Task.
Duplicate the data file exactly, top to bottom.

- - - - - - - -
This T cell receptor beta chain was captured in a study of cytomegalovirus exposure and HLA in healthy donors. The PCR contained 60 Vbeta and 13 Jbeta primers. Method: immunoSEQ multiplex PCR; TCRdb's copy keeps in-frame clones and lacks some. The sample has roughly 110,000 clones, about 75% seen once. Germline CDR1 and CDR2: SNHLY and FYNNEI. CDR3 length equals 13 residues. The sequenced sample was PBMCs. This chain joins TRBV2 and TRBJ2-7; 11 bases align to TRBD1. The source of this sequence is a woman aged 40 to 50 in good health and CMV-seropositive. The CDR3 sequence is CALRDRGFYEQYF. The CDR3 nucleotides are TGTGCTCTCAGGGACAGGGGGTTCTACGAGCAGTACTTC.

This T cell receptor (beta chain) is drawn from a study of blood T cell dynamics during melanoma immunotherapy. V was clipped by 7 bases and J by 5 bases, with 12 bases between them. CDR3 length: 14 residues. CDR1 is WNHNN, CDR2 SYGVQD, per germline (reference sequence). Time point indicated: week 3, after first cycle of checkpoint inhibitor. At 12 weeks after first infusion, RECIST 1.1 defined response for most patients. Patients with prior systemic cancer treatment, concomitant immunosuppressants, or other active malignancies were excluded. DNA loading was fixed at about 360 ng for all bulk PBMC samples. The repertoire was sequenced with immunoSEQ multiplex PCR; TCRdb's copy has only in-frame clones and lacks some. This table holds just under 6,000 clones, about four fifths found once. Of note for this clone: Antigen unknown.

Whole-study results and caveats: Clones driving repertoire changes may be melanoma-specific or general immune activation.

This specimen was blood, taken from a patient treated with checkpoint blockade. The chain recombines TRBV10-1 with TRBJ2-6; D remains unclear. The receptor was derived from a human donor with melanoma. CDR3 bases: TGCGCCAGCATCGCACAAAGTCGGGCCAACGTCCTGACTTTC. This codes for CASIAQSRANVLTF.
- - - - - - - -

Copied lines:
This T cell receptor beta chain was captured in a study of cytomegalovirus exposure and HLA in healthy donors. The PCR contained 60 Vbeta and 13 Jbeta primers. Method: immunoSEQ multiplex PCR; TCRdb's copy keeps in-frame clones and lacks some. The sample has roughly 110,000 clones, about 75% seen once. Germline CDR1 and CDR2: SNHLY and FYNNEI. CDR3 length equals 13 residues. The sequenced sample was PBMCs. This chain joins TRBV2 and TRBJ2-7; 11 bases align to TRBD1. The source of this sequence is a woman aged 40 to 50 in good health and CMV-seropositive. The CDR3 sequence is CALRDRGFYEQYF. The CDR3 nucleotides are TGTGCTCTCAGGGACAGGGGGTTCTACGAGCAGTACTTC.

This T cell receptor (beta chain) is drawn from a study of blood T cell dynamics during melanoma immunotherapy. V was clipped by 7 bases and J by 5 bases, with 12 bases between them. CDR3 length: 14 residues. CDR1 is WNHNN, CDR2 SYGVQD, per germline (reference sequence). Time point indicated: week 3, after first cycle of checkpoint inhibitor. At 12 weeks after first infusion, RECIST 1.1 defined response for most patients. Patients with prior systemic cancer treatment, concomitant immunosuppressants, or other active malignancies were excluded. DNA loading was fixed at about 360 ng for all bulk PBMC samples. The repertoire was sequenced with immunoSEQ multiplex PCR; TCRdb's copy has only in-frame clones and lacks some. This table holds just under 6,000 clones, about four fifths found once. Of note for this clone: Antigen unknown.

Whole-study results and caveats: Clones driving repertoire changes may be melanoma-specific or general immune activation.

This specimen was blood, taken from a patient treated with checkpoint blockade. The chain recombines TRBV10-1 with TRBJ2-6; D remains unclear. The receptor was derived from a human donor with melanoma. CDR3 bases: TGCGCCAGCATCGCACAAAGTCGGGCCAACGTCCTGACTTTC. This codes for CASIAQSRANVLTF.